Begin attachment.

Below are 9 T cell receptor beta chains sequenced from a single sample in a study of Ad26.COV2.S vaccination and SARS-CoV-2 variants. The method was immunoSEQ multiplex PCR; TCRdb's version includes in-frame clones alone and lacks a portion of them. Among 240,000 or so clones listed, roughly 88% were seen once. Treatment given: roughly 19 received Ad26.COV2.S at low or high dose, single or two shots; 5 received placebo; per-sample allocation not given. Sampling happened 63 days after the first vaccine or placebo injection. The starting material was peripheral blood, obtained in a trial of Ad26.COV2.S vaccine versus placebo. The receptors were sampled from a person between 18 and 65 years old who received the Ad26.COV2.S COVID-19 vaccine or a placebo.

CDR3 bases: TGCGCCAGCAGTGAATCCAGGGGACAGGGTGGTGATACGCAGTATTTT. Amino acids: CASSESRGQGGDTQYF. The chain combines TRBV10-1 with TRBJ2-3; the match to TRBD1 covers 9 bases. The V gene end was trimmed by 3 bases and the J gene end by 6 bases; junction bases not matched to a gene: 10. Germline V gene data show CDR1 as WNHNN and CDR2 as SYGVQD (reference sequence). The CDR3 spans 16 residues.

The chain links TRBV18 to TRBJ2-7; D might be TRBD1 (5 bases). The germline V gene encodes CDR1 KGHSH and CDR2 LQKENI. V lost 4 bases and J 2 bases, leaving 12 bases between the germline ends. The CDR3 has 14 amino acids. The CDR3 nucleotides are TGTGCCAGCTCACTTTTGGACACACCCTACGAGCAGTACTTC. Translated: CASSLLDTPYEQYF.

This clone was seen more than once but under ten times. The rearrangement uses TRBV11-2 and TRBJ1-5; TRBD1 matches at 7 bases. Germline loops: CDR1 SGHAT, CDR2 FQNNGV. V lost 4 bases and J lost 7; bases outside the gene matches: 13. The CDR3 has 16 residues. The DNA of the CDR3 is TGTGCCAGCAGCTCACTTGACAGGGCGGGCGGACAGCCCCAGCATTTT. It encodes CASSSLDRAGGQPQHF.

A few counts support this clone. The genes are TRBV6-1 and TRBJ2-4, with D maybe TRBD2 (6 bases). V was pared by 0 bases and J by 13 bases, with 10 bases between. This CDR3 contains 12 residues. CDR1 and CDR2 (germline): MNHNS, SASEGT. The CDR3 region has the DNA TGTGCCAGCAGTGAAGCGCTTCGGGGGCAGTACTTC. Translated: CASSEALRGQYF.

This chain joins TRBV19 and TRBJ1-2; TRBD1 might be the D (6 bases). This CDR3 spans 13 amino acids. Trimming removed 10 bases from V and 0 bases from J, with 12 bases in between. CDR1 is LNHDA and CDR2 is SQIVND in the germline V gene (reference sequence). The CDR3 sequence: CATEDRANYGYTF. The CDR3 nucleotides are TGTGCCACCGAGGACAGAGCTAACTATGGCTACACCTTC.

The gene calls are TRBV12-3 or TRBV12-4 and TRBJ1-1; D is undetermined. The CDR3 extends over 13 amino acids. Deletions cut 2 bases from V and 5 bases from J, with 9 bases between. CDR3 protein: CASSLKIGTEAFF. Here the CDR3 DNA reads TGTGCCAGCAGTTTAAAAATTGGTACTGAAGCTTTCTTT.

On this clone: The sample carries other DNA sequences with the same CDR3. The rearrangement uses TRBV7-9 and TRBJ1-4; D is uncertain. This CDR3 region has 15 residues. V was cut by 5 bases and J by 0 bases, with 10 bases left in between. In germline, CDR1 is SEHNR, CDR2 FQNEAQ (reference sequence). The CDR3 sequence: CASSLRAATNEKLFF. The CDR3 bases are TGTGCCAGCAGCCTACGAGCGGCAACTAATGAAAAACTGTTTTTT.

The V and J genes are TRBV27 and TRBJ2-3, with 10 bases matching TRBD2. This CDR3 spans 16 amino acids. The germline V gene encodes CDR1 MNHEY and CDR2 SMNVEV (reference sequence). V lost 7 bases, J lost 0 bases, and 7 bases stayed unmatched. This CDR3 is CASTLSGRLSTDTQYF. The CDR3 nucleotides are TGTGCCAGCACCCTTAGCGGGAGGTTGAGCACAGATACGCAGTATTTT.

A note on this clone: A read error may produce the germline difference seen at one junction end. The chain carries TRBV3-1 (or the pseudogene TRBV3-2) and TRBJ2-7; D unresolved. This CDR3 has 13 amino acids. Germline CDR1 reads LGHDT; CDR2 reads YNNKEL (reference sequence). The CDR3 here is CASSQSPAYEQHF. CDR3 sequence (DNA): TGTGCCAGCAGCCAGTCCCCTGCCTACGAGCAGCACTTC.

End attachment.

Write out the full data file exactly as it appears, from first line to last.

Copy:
Below are 9 T cell receptor beta chains sequenced from a single sample in a study of Ad26.COV2.S vaccination and SARS-CoV-2 variants. The method was immunoSEQ multiplex PCR; TCRdb's version includes in-frame clones alone and lacks a portion of them. Among 240,000 or so clones listed, roughly 88% were seen once. Treatment given: roughly 19 received Ad26.COV2.S at low or high dose, single or two shots; 5 received placebo; per-sample allocation not given. Sampling happened 63 days after the first vaccine or placebo injection. The starting material was peripheral blood, obtained in a trial of Ad26.COV2.S vaccine versus placebo. The receptors were sampled from a person between 18 and 65 years old who received the Ad26.COV2.S COVID-19 vaccine or a placebo.

CDR3 bases: TGCGCCAGCAGTGAATCCAGGGGACAGGGTGGTGATACGCAGTATTTT. Amino acids: CASSESRGQGGDTQYF. The chain combines TRBV10-1 with TRBJ2-3; the match to TRBD1 covers 9 bases. The V gene end was trimmed by 3 bases and the J gene end by 6 bases; junction bases not matched to a gene: 10. Germline V gene data show CDR1 as WNHNN and CDR2 as SYGVQD (reference sequence). The CDR3 spans 16 residues.

The chain links TRBV18 to TRBJ2-7; D might be TRBD1 (5 bases). The germline V gene encodes CDR1 KGHSH and CDR2 LQKENI. V lost 4 bases and J 2 bases, leaving 12 bases between the germline ends. The CDR3 has 14 amino acids. The CDR3 nucleotides are TGTGCCAGCTCACTTTTGGACACACCCTACGAGCAGTACTTC. Translated: CASSLLDTPYEQYF.

This clone was seen more than once but under ten times. The rearrangement uses TRBV11-2 and TRBJ1-5; TRBD1 matches at 7 bases. Germline loops: CDR1 SGHAT, CDR2 FQNNGV. V lost 4 bases and J lost 7; bases outside the gene matches: 13. The CDR3 has 16 residues. The DNA of the CDR3 is TGTGCCAGCAGCTCACTTGACAGGGCGGGCGGACAGCCCCAGCATTTT. It encodes CASSSLDRAGGQPQHF.

A few counts support this clone. The genes are TRBV6-1 and TRBJ2-4, with D maybe TRBD2 (6 bases). V was pared by 0 bases and J by 13 bases, with 10 bases between. This CDR3 contains 12 residues. CDR1 and CDR2 (germline): MNHNS, SASEGT. The CDR3 region has the DNA TGTGCCAGCAGTGAAGCGCTTCGGGGGCAGTACTTC. Translated: CASSEALRGQYF.

This chain joins TRBV19 and TRBJ1-2; TRBD1 might be the D (6 bases). This CDR3 spans 13 amino acids. Trimming removed 10 bases from V and 0 bases from J, with 12 bases in between. CDR1 is LNHDA and CDR2 is SQIVND in the germline V gene (reference sequence). The CDR3 sequence: CATEDRANYGYTF. The CDR3 nucleotides are TGTGCCACCGAGGACAGAGCTAACTATGGCTACACCTTC.

The gene calls are TRBV12-3 or TRBV12-4 and TRBJ1-1; D is undetermined. The CDR3 extends over 13 amino acids. Deletions cut 2 bases from V and 5 bases from J, with 9 bases between. CDR3 protein: CASSLKIGTEAFF. Here the CDR3 DNA reads TGTGCCAGCAGTTTAAAAATTGGTACTGAAGCTTTCTTT.

On this clone: The sample carries other DNA sequences with the same CDR3. The rearrangement uses TRBV7-9 and TRBJ1-4; D is uncertain. This CDR3 region has 15 residues. V was cut by 5 bases and J by 0 bases, with 10 bases left in between. In germline, CDR1 is SEHNR, CDR2 FQNEAQ (reference sequence). The CDR3 sequence: CASSLRAATNEKLFF. The CDR3 bases are TGTGCCAGCAGCCTACGAGCGGCAACTAATGAAAAACTGTTTTTT.

The V and J genes are TRBV27 and TRBJ2-3, with 10 bases matching TRBD2. This CDR3 spans 16 amino acids. The germline V gene encodes CDR1 MNHEY and CDR2 SMNVEV (reference sequence). V lost 7 bases, J lost 0 bases, and 7 bases stayed unmatched. This CDR3 is CASTLSGRLSTDTQYF. The CDR3 nucleotides are TGTGCCAGCACCCTTAGCGGGAGGTTGAGCACAGATACGCAGTATTTT.

A note on this clone: A read error may produce the germline difference seen at one junction end. The chain carries TRBV3-1 (or the pseudogene TRBV3-2) and TRBJ2-7; D unresolved. This CDR3 has 13 amino acids. Germline CDR1 reads LGHDT; CDR2 reads YNNKEL (reference sequence). The CDR3 here is CASSQSPAYEQHF. CDR3 sequence (DNA): TGTGCCAGCAGCCAGTCCCCTGCCTACGAGCAGCACTTC.